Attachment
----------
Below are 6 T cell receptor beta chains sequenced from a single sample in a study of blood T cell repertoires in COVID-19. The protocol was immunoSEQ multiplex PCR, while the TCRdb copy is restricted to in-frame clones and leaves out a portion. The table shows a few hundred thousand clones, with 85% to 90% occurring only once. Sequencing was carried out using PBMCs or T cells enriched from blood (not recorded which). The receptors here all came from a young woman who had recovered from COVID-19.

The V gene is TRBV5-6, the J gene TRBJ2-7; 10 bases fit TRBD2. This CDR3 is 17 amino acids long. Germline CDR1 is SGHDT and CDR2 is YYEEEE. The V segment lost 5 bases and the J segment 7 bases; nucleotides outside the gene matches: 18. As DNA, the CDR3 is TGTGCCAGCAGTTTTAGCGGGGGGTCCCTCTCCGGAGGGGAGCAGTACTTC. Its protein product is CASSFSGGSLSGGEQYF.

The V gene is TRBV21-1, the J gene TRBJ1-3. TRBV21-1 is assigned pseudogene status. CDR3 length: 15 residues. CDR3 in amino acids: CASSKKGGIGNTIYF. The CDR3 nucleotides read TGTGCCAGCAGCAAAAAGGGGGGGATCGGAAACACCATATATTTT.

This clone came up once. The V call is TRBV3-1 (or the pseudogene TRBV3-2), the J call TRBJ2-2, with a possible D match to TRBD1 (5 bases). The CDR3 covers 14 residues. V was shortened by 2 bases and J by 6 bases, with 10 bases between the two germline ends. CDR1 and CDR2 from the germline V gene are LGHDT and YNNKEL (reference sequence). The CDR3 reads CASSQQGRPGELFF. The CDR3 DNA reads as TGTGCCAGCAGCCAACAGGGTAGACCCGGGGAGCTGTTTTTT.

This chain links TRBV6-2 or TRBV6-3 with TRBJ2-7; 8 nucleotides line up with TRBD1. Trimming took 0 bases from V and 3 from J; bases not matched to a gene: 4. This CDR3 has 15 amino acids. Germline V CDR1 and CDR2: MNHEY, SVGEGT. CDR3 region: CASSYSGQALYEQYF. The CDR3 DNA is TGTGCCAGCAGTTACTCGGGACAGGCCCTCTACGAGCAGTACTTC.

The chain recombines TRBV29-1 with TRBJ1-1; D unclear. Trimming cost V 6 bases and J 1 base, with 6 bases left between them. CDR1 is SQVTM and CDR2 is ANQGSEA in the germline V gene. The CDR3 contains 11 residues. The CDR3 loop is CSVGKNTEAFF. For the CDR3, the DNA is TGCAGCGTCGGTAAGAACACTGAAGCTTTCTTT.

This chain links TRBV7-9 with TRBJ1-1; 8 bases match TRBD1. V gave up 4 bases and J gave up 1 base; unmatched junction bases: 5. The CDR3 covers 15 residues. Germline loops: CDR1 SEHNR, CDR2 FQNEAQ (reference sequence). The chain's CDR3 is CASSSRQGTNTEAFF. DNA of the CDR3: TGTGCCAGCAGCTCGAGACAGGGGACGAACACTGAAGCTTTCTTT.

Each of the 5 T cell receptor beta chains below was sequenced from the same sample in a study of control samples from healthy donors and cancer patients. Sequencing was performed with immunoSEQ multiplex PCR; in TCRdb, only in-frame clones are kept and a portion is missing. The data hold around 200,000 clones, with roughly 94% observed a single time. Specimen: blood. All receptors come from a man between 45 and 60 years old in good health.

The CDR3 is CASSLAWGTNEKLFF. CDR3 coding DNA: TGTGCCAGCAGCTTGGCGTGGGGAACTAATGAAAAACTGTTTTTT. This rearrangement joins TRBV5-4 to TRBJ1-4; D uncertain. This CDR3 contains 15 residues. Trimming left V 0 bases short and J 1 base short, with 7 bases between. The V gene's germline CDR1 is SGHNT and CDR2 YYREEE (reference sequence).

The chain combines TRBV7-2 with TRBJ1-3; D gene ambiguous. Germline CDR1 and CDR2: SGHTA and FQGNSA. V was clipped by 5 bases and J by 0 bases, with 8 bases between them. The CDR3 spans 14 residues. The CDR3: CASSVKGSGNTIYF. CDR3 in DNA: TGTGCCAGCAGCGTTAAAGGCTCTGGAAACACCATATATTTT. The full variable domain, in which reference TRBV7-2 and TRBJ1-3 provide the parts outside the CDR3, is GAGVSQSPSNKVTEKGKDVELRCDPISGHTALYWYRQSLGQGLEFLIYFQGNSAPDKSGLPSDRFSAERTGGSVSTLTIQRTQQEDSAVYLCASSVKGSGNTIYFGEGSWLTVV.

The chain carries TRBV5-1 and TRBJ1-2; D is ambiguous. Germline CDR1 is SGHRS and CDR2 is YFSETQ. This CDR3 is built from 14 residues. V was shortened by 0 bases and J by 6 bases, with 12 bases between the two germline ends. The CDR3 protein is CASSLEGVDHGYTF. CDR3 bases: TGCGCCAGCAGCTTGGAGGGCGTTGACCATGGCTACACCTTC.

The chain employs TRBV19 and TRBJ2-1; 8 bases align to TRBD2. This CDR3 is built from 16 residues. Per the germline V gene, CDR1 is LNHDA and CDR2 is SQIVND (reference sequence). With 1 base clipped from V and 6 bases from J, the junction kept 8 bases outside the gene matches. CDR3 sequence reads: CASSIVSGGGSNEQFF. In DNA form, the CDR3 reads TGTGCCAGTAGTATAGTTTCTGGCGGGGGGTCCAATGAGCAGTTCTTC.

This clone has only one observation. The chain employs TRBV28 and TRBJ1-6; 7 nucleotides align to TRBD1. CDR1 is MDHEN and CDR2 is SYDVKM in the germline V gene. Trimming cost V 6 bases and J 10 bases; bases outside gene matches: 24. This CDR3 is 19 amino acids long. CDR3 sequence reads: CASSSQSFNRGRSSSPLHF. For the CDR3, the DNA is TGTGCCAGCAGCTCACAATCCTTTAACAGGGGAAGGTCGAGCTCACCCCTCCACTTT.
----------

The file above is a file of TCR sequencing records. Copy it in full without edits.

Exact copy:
Below are 6 T cell receptor beta chains sequenced from a single sample in a study of blood T cell repertoires in COVID-19. The protocol was immunoSEQ multiplex PCR, while the TCRdb copy is restricted to in-frame clones and leaves out a portion. The table shows a few hundred thousand clones, with 85% to 90% occurring only once. Sequencing was carried out using PBMCs or T cells enriched from blood (not recorded which). The receptors here all came from a young woman who had recovered from COVID-19.

The V gene is TRBV5-6, the J gene TRBJ2-7; 10 bases fit TRBD2. This CDR3 is 17 amino acids long. Germline CDR1 is SGHDT and CDR2 is YYEEEE. The V segment lost 5 bases and the J segment 7 bases; nucleotides outside the gene matches: 18. As DNA, the CDR3 is TGTGCCAGCAGTTTTAGCGGGGGGTCCCTCTCCGGAGGGGAGCAGTACTTC. Its protein product is CASSFSGGSLSGGEQYF.

The V gene is TRBV21-1, the J gene TRBJ1-3. TRBV21-1 is assigned pseudogene status. CDR3 length: 15 residues. CDR3 in amino acids: CASSKKGGIGNTIYF. The CDR3 nucleotides read TGTGCCAGCAGCAAAAAGGGGGGGATCGGAAACACCATATATTTT.

This clone came up once. The V call is TRBV3-1 (or the pseudogene TRBV3-2), the J call TRBJ2-2, with a possible D match to TRBD1 (5 bases). The CDR3 covers 14 residues. V was shortened by 2 bases and J by 6 bases, with 10 bases between the two germline ends. CDR1 and CDR2 from the germline V gene are LGHDT and YNNKEL (reference sequence). The CDR3 reads CASSQQGRPGELFF. The CDR3 DNA reads as TGTGCCAGCAGCCAACAGGGTAGACCCGGGGAGCTGTTTTTT.

This chain links TRBV6-2 or TRBV6-3 with TRBJ2-7; 8 nucleotides line up with TRBD1. Trimming took 0 bases from V and 3 from J; bases not matched to a gene: 4. This CDR3 has 15 amino acids. Germline V CDR1 and CDR2: MNHEY, SVGEGT. CDR3 region: CASSYSGQALYEQYF. The CDR3 DNA is TGTGCCAGCAGTTACTCGGGACAGGCCCTCTACGAGCAGTACTTC.

The chain recombines TRBV29-1 with TRBJ1-1; D unclear. Trimming cost V 6 bases and J 1 base, with 6 bases left between them. CDR1 is SQVTM and CDR2 is ANQGSEA in the germline V gene. The CDR3 contains 11 residues. The CDR3 loop is CSVGKNTEAFF. For the CDR3, the DNA is TGCAGCGTCGGTAAGAACACTGAAGCTTTCTTT.

This chain links TRBV7-9 with TRBJ1-1; 8 bases match TRBD1. V gave up 4 bases and J gave up 1 base; unmatched junction bases: 5. The CDR3 covers 15 residues. Germline loops: CDR1 SEHNR, CDR2 FQNEAQ (reference sequence). The chain's CDR3 is CASSSRQGTNTEAFF. DNA of the CDR3: TGTGCCAGCAGCTCGAGACAGGGGACGAACACTGAAGCTTTCTTT.

Each of the 5 T cell receptor beta chains below was sequenced from the same sample in a study of control samples from healthy donors and cancer patients. Sequencing was performed with immunoSEQ multiplex PCR; in TCRdb, only in-frame clones are kept and a portion is missing. The data hold around 200,000 clones, with roughly 94% observed a single time. Specimen: blood. All receptors come from a man between 45 and 60 years old in good health.

The CDR3 is CASSLAWGTNEKLFF. CDR3 coding DNA: TGTGCCAGCAGCTTGGCGTGGGGAACTAATGAAAAACTGTTTTTT. This rearrangement joins TRBV5-4 to TRBJ1-4; D uncertain. This CDR3 contains 15 residues. Trimming left V 0 bases short and J 1 base short, with 7 bases between. The V gene's germline CDR1 is SGHNT and CDR2 YYREEE (reference sequence).

The chain combines TRBV7-2 with TRBJ1-3; D gene ambiguous. Germline CDR1 and CDR2: SGHTA and FQGNSA. V was clipped by 5 bases and J by 0 bases, with 8 bases between them. The CDR3 spans 14 residues. The CDR3: CASSVKGSGNTIYF. CDR3 in DNA: TGTGCCAGCAGCGTTAAAGGCTCTGGAAACACCATATATTTT. The full variable domain, in which reference TRBV7-2 and TRBJ1-3 provide the parts outside the CDR3, is GAGVSQSPSNKVTEKGKDVELRCDPISGHTALYWYRQSLGQGLEFLIYFQGNSAPDKSGLPSDRFSAERTGGSVSTLTIQRTQQEDSAVYLCASSVKGSGNTIYFGEGSWLTVV.

The chain carries TRBV5-1 and TRBJ1-2; D is ambiguous. Germline CDR1 is SGHRS and CDR2 is YFSETQ. This CDR3 is built from 14 residues. V was shortened by 0 bases and J by 6 bases, with 12 bases between the two germline ends. The CDR3 protein is CASSLEGVDHGYTF. CDR3 bases: TGCGCCAGCAGCTTGGAGGGCGTTGACCATGGCTACACCTTC.

The chain employs TRBV19 and TRBJ2-1; 8 bases align to TRBD2. This CDR3 is built from 16 residues. Per the germline V gene, CDR1 is LNHDA and CDR2 is SQIVND (reference sequence). With 1 base clipped from V and 6 bases from J, the junction kept 8 bases outside the gene matches. CDR3 sequence reads: CASSIVSGGGSNEQFF. In DNA form, the CDR3 reads TGTGCCAGTAGTATAGTTTCTGGCGGGGGGTCCAATGAGCAGTTCTTC.

This clone has only one observation. The chain employs TRBV28 and TRBJ1-6; 7 nucleotides align to TRBD1. CDR1 is MDHEN and CDR2 is SYDVKM in the germline V gene. Trimming cost V 6 bases and J 10 bases; bases outside gene matches: 24. This CDR3 is 19 amino acids long. CDR3 sequence reads: CASSSQSFNRGRSSSPLHF. For the CDR3, the DNA is TGTGCCAGCAGCTCACAATCCTTTAACAGGGGAAGGTCGAGCTCACCCCTCCACTTT.